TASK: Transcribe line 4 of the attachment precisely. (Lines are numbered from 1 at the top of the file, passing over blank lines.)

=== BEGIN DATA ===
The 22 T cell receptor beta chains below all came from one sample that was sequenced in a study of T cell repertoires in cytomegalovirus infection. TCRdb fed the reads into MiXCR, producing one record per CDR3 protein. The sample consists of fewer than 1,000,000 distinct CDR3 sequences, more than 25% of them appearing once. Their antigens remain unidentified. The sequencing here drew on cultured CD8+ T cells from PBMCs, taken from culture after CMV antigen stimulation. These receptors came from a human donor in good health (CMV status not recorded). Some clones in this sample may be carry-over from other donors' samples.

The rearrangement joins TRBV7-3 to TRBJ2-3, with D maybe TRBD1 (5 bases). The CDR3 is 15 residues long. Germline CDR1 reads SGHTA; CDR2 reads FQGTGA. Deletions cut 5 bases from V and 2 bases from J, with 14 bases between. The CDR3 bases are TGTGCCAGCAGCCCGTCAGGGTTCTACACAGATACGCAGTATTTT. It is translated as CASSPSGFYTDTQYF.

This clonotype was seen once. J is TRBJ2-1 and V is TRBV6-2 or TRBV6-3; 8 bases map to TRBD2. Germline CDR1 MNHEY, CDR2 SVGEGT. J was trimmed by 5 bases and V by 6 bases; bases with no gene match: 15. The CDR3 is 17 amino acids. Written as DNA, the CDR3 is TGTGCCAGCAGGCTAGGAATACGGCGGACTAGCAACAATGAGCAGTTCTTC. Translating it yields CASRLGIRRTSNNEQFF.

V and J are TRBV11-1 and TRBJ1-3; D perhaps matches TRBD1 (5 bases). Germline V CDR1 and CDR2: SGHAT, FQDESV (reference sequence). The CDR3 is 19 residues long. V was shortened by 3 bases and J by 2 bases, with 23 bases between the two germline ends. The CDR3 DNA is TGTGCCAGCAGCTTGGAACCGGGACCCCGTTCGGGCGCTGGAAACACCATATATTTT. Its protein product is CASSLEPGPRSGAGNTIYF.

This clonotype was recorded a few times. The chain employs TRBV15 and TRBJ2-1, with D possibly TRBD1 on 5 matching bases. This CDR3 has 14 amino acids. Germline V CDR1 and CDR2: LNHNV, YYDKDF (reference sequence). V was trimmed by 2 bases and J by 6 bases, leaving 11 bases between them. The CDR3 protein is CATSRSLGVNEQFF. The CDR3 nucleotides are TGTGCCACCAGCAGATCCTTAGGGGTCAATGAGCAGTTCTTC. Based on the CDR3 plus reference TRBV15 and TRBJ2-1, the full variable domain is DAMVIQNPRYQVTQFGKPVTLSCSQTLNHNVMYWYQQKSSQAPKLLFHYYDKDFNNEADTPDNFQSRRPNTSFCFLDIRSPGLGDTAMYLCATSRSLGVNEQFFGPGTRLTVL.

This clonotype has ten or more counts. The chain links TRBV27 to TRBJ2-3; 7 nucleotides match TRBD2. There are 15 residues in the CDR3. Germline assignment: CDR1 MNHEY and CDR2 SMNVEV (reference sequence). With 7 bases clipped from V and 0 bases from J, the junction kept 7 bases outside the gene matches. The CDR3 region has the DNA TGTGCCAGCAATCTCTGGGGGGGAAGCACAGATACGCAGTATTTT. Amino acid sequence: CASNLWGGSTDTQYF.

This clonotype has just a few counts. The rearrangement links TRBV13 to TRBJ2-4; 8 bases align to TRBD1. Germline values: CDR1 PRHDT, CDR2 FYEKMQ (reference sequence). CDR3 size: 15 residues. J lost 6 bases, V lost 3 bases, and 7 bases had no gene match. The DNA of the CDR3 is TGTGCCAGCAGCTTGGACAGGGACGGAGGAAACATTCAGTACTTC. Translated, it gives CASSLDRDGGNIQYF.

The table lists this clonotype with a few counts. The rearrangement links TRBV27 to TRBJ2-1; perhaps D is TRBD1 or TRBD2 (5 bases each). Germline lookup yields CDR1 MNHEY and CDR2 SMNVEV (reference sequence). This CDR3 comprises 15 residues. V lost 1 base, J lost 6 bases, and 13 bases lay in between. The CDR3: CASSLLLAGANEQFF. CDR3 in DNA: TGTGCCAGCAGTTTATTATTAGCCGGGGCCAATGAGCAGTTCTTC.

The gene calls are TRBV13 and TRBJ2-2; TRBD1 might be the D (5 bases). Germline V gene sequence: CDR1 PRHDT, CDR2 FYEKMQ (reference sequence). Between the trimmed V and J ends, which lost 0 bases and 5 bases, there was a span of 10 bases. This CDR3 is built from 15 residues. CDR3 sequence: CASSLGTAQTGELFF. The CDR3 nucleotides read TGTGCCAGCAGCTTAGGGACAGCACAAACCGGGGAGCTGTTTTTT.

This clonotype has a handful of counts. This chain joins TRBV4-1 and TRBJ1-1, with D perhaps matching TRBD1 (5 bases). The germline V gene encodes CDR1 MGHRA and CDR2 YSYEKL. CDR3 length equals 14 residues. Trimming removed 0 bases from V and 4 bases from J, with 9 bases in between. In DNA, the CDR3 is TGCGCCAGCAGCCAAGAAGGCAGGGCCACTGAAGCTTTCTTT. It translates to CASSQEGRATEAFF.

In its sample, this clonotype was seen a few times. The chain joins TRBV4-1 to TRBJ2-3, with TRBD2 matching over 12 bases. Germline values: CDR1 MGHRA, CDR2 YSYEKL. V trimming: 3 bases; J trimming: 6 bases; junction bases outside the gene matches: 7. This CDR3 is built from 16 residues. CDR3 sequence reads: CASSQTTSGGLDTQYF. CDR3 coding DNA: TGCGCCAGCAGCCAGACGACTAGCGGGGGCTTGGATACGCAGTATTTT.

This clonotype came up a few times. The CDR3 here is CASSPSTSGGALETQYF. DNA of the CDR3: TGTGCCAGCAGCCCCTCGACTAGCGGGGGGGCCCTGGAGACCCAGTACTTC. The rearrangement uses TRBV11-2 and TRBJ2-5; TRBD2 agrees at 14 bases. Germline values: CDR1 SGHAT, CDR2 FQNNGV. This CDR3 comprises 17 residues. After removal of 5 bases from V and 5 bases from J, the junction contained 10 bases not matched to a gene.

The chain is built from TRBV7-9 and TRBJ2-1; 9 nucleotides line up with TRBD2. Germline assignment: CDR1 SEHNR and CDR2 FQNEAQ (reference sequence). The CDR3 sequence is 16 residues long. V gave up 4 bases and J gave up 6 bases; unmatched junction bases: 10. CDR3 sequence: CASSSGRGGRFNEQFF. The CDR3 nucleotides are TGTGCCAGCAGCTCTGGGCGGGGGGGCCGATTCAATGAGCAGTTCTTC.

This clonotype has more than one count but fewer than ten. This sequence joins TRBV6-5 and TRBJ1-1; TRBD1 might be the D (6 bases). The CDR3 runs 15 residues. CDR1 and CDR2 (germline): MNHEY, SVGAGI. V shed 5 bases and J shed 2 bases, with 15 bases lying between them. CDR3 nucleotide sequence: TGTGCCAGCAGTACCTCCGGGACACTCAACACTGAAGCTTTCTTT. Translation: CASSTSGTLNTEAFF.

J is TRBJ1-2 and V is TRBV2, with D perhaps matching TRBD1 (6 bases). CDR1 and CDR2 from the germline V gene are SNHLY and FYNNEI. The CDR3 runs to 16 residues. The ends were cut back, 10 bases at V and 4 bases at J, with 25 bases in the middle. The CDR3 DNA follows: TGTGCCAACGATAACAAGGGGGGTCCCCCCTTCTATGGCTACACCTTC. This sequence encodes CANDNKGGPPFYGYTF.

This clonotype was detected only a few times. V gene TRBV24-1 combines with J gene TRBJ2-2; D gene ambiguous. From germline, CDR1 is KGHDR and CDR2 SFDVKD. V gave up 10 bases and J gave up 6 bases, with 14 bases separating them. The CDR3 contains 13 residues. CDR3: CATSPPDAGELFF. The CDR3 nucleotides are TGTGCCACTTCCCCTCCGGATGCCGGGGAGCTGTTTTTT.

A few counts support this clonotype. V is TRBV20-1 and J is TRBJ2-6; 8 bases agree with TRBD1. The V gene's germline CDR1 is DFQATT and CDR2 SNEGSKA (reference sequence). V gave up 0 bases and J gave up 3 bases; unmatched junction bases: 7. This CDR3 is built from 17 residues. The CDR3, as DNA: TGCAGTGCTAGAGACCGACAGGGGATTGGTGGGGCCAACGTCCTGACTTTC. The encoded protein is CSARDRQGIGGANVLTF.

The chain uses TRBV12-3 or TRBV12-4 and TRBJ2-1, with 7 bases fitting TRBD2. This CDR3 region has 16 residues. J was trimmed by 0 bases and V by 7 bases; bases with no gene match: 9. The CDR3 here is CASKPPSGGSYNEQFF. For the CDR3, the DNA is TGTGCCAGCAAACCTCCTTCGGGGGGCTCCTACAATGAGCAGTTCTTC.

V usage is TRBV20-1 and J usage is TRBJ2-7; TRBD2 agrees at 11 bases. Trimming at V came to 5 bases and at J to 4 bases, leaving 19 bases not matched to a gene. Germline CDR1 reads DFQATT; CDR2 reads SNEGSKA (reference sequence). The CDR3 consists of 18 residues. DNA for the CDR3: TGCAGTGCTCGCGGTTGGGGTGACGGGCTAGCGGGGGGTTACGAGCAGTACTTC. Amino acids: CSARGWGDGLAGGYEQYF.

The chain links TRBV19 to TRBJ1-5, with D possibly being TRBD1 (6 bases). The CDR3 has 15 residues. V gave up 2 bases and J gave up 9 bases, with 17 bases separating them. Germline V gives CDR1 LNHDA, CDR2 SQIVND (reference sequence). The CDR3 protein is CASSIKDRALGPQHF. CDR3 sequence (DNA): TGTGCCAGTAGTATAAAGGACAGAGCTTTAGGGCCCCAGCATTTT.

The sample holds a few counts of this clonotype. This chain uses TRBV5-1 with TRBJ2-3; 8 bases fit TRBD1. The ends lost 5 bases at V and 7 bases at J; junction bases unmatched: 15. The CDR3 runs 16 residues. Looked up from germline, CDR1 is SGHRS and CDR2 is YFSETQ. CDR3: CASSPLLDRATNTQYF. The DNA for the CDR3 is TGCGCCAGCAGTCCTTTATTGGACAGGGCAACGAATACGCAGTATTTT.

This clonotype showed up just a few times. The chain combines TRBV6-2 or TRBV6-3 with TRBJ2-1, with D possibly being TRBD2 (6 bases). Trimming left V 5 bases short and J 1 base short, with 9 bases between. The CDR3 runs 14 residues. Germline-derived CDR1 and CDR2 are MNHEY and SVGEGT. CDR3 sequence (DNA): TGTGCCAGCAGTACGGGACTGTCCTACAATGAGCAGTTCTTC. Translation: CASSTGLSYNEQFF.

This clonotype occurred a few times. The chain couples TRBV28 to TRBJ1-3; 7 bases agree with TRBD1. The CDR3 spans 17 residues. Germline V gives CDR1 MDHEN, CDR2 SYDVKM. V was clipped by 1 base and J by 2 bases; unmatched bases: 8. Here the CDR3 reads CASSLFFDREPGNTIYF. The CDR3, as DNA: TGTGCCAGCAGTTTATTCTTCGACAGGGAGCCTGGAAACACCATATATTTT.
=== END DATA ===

V and J are TRBV11-1 and TRBJ1-3; D perhaps matches TRBD1 (5 bases). Germline V CDR1 and CDR2: SGHAT, FQDESV (reference sequence). The CDR3 is 19 residues long. V was shortened by 3 bases and J by 2 bases, with 23 bases between the two germline ends. The CDR3 DNA is TGTGCCAGCAGCTTGGAACCGGGACCCCGTTCGGGCGCTGGAAACACCATATATTTT. Its protein product is CASSLEPGPRSGAGNTIYF.